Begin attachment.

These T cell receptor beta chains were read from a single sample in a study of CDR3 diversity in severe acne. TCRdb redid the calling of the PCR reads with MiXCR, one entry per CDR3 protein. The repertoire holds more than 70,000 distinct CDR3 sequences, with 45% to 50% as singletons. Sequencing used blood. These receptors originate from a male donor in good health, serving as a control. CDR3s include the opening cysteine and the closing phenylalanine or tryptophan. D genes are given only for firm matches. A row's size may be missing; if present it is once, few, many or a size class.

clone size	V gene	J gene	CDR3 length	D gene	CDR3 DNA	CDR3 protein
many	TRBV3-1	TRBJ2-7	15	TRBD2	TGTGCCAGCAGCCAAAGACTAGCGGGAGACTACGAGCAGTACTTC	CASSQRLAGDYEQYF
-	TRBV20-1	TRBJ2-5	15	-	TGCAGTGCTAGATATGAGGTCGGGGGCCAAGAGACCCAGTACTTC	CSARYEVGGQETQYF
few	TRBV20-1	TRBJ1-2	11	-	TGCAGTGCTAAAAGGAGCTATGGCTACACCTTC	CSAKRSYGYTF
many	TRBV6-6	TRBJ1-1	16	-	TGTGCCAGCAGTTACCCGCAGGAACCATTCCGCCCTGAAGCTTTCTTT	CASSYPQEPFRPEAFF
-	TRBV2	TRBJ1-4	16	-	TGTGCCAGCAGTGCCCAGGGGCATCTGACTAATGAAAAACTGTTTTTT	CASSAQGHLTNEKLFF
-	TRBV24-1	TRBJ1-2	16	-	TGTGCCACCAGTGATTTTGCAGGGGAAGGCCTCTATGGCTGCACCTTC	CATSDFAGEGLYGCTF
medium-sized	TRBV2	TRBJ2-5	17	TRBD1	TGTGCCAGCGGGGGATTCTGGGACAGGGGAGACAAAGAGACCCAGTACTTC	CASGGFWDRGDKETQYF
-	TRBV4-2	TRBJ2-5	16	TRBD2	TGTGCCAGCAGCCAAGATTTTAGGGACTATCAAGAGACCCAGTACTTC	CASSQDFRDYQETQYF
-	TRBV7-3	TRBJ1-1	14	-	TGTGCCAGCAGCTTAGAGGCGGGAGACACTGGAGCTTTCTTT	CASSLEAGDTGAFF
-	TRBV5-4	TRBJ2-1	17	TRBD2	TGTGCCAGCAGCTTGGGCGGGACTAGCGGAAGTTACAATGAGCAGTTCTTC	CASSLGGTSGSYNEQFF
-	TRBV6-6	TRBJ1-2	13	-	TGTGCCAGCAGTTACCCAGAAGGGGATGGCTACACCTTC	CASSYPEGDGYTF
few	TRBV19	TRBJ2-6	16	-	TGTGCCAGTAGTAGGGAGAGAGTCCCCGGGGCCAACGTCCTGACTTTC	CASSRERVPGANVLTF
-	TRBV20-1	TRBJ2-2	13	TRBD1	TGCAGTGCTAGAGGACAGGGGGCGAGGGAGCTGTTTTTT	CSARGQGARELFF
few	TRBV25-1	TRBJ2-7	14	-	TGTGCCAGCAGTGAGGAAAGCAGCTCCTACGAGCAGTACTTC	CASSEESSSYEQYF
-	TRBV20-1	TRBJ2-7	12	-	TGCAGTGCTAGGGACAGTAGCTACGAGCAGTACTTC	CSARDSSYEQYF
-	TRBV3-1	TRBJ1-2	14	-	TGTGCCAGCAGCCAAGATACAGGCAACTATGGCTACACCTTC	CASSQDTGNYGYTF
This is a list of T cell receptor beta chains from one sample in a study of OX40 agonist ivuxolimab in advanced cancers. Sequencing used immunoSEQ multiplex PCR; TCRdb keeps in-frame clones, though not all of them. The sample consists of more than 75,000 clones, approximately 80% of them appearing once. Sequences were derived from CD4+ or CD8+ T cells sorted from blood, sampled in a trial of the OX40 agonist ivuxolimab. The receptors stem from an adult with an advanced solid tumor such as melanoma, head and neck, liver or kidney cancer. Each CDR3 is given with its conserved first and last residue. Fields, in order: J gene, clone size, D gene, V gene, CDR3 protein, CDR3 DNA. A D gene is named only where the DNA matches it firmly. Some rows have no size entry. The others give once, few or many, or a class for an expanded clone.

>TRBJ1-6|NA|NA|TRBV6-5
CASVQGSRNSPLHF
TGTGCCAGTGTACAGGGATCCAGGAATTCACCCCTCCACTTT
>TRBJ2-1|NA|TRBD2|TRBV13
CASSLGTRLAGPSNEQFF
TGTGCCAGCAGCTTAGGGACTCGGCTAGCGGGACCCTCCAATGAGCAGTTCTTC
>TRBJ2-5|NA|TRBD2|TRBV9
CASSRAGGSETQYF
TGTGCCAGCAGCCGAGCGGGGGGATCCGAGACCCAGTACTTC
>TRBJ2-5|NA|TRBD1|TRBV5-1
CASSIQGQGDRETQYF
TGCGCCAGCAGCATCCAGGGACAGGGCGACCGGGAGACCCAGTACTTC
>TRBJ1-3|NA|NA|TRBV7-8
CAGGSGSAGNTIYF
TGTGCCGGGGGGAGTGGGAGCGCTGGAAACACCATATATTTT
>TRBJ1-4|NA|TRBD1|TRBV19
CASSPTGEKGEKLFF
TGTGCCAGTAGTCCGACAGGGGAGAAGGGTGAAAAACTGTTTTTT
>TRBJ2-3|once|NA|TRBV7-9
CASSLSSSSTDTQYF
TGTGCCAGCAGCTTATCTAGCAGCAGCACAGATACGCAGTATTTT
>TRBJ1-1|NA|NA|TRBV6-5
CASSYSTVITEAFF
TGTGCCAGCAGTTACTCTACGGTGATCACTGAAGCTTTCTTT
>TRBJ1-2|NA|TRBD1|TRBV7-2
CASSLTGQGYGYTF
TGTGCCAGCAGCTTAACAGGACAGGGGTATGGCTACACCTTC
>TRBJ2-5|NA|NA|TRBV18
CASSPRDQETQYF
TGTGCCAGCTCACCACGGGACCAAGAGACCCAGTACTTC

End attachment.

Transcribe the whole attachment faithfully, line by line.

These T cell receptor beta chains were read from a single sample in a study of CDR3 diversity in severe acne. TCRdb redid the calling of the PCR reads with MiXCR, one entry per CDR3 protein. The repertoire holds more than 70,000 distinct CDR3 sequences, with 45% to 50% as singletons. Sequencing used blood. These receptors originate from a male donor in good health, serving as a control. CDR3s include the opening cysteine and the closing phenylalanine or tryptophan. D genes are given only for firm matches. A row's size may be missing; if present it is once, few, many or a size class.

clone size	V gene	J gene	CDR3 length	D gene	CDR3 DNA	CDR3 protein
many	TRBV3-1	TRBJ2-7	15	TRBD2	TGTGCCAGCAGCCAAAGACTAGCGGGAGACTACGAGCAGTACTTC	CASSQRLAGDYEQYF
-	TRBV20-1	TRBJ2-5	15	-	TGCAGTGCTAGATATGAGGTCGGGGGCCAAGAGACCCAGTACTTC	CSARYEVGGQETQYF
few	TRBV20-1	TRBJ1-2	11	-	TGCAGTGCTAAAAGGAGCTATGGCTACACCTTC	CSAKRSYGYTF
many	TRBV6-6	TRBJ1-1	16	-	TGTGCCAGCAGTTACCCGCAGGAACCATTCCGCCCTGAAGCTTTCTTT	CASSYPQEPFRPEAFF
-	TRBV2	TRBJ1-4	16	-	TGTGCCAGCAGTGCCCAGGGGCATCTGACTAATGAAAAACTGTTTTTT	CASSAQGHLTNEKLFF
-	TRBV24-1	TRBJ1-2	16	-	TGTGCCACCAGTGATTTTGCAGGGGAAGGCCTCTATGGCTGCACCTTC	CATSDFAGEGLYGCTF
medium-sized	TRBV2	TRBJ2-5	17	TRBD1	TGTGCCAGCGGGGGATTCTGGGACAGGGGAGACAAAGAGACCCAGTACTTC	CASGGFWDRGDKETQYF
-	TRBV4-2	TRBJ2-5	16	TRBD2	TGTGCCAGCAGCCAAGATTTTAGGGACTATCAAGAGACCCAGTACTTC	CASSQDFRDYQETQYF
-	TRBV7-3	TRBJ1-1	14	-	TGTGCCAGCAGCTTAGAGGCGGGAGACACTGGAGCTTTCTTT	CASSLEAGDTGAFF
-	TRBV5-4	TRBJ2-1	17	TRBD2	TGTGCCAGCAGCTTGGGCGGGACTAGCGGAAGTTACAATGAGCAGTTCTTC	CASSLGGTSGSYNEQFF
-	TRBV6-6	TRBJ1-2	13	-	TGTGCCAGCAGTTACCCAGAAGGGGATGGCTACACCTTC	CASSYPEGDGYTF
few	TRBV19	TRBJ2-6	16	-	TGTGCCAGTAGTAGGGAGAGAGTCCCCGGGGCCAACGTCCTGACTTTC	CASSRERVPGANVLTF
-	TRBV20-1	TRBJ2-2	13	TRBD1	TGCAGTGCTAGAGGACAGGGGGCGAGGGAGCTGTTTTTT	CSARGQGARELFF
few	TRBV25-1	TRBJ2-7	14	-	TGTGCCAGCAGTGAGGAAAGCAGCTCCTACGAGCAGTACTTC	CASSEESSSYEQYF
-	TRBV20-1	TRBJ2-7	12	-	TGCAGTGCTAGGGACAGTAGCTACGAGCAGTACTTC	CSARDSSYEQYF
-	TRBV3-1	TRBJ1-2	14	-	TGTGCCAGCAGCCAAGATACAGGCAACTATGGCTACACCTTC	CASSQDTGNYGYTF
This is a list of T cell receptor beta chains from one sample in a study of OX40 agonist ivuxolimab in advanced cancers. Sequencing used immunoSEQ multiplex PCR; TCRdb keeps in-frame clones, though not all of them. The sample consists of more than 75,000 clones, approximately 80% of them appearing once. Sequences were derived from CD4+ or CD8+ T cells sorted from blood, sampled in a trial of the OX40 agonist ivuxolimab. The receptors stem from an adult with an advanced solid tumor such as melanoma, head and neck, liver or kidney cancer. Each CDR3 is given with its conserved first and last residue. Fields, in order: J gene, clone size, D gene, V gene, CDR3 protein, CDR3 DNA. A D gene is named only where the DNA matches it firmly. Some rows have no size entry. The others give once, few or many, or a class for an expanded clone.

>TRBJ1-6|NA|NA|TRBV6-5
CASVQGSRNSPLHF
TGTGCCAGTGTACAGGGATCCAGGAATTCACCCCTCCACTTT
>TRBJ2-1|NA|TRBD2|TRBV13
CASSLGTRLAGPSNEQFF
TGTGCCAGCAGCTTAGGGACTCGGCTAGCGGGACCCTCCAATGAGCAGTTCTTC
>TRBJ2-5|NA|TRBD2|TRBV9
CASSRAGGSETQYF
TGTGCCAGCAGCCGAGCGGGGGGATCCGAGACCCAGTACTTC
>TRBJ2-5|NA|TRBD1|TRBV5-1
CASSIQGQGDRETQYF
TGCGCCAGCAGCATCCAGGGACAGGGCGACCGGGAGACCCAGTACTTC
>TRBJ1-3|NA|NA|TRBV7-8
CAGGSGSAGNTIYF
TGTGCCGGGGGGAGTGGGAGCGCTGGAAACACCATATATTTT
>TRBJ1-4|NA|TRBD1|TRBV19
CASSPTGEKGEKLFF
TGTGCCAGTAGTCCGACAGGGGAGAAGGGTGAAAAACTGTTTTTT
>TRBJ2-3|once|NA|TRBV7-9
CASSLSSSSTDTQYF
TGTGCCAGCAGCTTATCTAGCAGCAGCACAGATACGCAGTATTTT
>TRBJ1-1|NA|NA|TRBV6-5
CASSYSTVITEAFF
TGTGCCAGCAGTTACTCTACGGTGATCACTGAAGCTTTCTTT
>TRBJ1-2|NA|TRBD1|TRBV7-2
CASSLTGQGYGYTF
TGTGCCAGCAGCTTAACAGGACAGGGGTATGGCTACACCTTC
>TRBJ2-5|NA|NA|TRBV18
CASSPRDQETQYF
TGTGCCAGCTCACCACGGGACCAAGAGACCCAGTACTTC